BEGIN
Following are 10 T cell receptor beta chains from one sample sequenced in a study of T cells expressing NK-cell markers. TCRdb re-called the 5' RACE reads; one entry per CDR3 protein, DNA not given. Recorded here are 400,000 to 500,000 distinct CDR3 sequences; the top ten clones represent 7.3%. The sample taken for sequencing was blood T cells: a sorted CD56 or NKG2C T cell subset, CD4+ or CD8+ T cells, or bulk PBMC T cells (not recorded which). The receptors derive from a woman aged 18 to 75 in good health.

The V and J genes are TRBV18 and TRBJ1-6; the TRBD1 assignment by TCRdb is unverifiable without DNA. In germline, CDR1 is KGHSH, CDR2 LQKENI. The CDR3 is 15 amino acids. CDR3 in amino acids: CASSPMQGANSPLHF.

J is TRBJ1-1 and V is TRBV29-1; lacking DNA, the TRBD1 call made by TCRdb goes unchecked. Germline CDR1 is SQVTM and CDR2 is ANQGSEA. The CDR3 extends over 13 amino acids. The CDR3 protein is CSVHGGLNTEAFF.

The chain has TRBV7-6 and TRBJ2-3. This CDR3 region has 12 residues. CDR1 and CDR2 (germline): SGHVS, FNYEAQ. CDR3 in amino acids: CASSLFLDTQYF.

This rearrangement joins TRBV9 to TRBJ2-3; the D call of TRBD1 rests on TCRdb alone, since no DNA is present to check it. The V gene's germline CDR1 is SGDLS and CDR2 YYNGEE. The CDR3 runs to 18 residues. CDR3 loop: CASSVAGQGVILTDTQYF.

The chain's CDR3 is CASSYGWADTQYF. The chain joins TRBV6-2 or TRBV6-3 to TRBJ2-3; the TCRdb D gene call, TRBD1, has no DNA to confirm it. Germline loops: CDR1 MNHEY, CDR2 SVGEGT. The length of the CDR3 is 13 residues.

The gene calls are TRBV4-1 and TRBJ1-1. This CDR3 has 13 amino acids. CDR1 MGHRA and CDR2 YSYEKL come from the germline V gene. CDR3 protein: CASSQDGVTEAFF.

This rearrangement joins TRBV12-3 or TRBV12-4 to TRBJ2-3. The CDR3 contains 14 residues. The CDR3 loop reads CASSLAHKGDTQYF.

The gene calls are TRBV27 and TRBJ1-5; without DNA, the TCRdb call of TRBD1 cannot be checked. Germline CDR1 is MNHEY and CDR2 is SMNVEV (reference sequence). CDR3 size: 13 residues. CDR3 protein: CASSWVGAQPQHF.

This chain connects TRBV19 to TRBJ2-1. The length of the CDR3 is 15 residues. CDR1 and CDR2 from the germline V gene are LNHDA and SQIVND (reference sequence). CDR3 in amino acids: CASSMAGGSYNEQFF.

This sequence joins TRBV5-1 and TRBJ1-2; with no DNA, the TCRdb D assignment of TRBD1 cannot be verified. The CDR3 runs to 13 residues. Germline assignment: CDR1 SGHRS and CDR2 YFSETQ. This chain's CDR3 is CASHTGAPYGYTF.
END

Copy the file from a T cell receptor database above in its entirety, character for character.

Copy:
Following are 10 T cell receptor beta chains from one sample sequenced in a study of T cells expressing NK-cell markers. TCRdb re-called the 5' RACE reads; one entry per CDR3 protein, DNA not given. Recorded here are 400,000 to 500,000 distinct CDR3 sequences; the top ten clones represent 7.3%. The sample taken for sequencing was blood T cells: a sorted CD56 or NKG2C T cell subset, CD4+ or CD8+ T cells, or bulk PBMC T cells (not recorded which). The receptors derive from a woman aged 18 to 75 in good health.

The V and J genes are TRBV18 and TRBJ1-6; the TRBD1 assignment by TCRdb is unverifiable without DNA. In germline, CDR1 is KGHSH, CDR2 LQKENI. The CDR3 is 15 amino acids. CDR3 in amino acids: CASSPMQGANSPLHF.

J is TRBJ1-1 and V is TRBV29-1; lacking DNA, the TRBD1 call made by TCRdb goes unchecked. Germline CDR1 is SQVTM and CDR2 is ANQGSEA. The CDR3 extends over 13 amino acids. The CDR3 protein is CSVHGGLNTEAFF.

The chain has TRBV7-6 and TRBJ2-3. This CDR3 region has 12 residues. CDR1 and CDR2 (germline): SGHVS, FNYEAQ. CDR3 in amino acids: CASSLFLDTQYF.

This rearrangement joins TRBV9 to TRBJ2-3; the D call of TRBD1 rests on TCRdb alone, since no DNA is present to check it. The V gene's germline CDR1 is SGDLS and CDR2 YYNGEE. The CDR3 runs to 18 residues. CDR3 loop: CASSVAGQGVILTDTQYF.

The chain's CDR3 is CASSYGWADTQYF. The chain joins TRBV6-2 or TRBV6-3 to TRBJ2-3; the TCRdb D gene call, TRBD1, has no DNA to confirm it. Germline loops: CDR1 MNHEY, CDR2 SVGEGT. The length of the CDR3 is 13 residues.

The gene calls are TRBV4-1 and TRBJ1-1. This CDR3 has 13 amino acids. CDR1 MGHRA and CDR2 YSYEKL come from the germline V gene. CDR3 protein: CASSQDGVTEAFF.

This rearrangement joins TRBV12-3 or TRBV12-4 to TRBJ2-3. The CDR3 contains 14 residues. The CDR3 loop reads CASSLAHKGDTQYF.

The gene calls are TRBV27 and TRBJ1-5; without DNA, the TCRdb call of TRBD1 cannot be checked. Germline CDR1 is MNHEY and CDR2 is SMNVEV (reference sequence). CDR3 size: 13 residues. CDR3 protein: CASSWVGAQPQHF.

This chain connects TRBV19 to TRBJ2-1. The length of the CDR3 is 15 residues. CDR1 and CDR2 from the germline V gene are LNHDA and SQIVND (reference sequence). CDR3 in amino acids: CASSMAGGSYNEQFF.

This sequence joins TRBV5-1 and TRBJ1-2; with no DNA, the TCRdb D assignment of TRBD1 cannot be verified. The CDR3 runs to 13 residues. Germline assignment: CDR1 SGHRS and CDR2 YFSETQ. This chain's CDR3 is CASHTGAPYGYTF.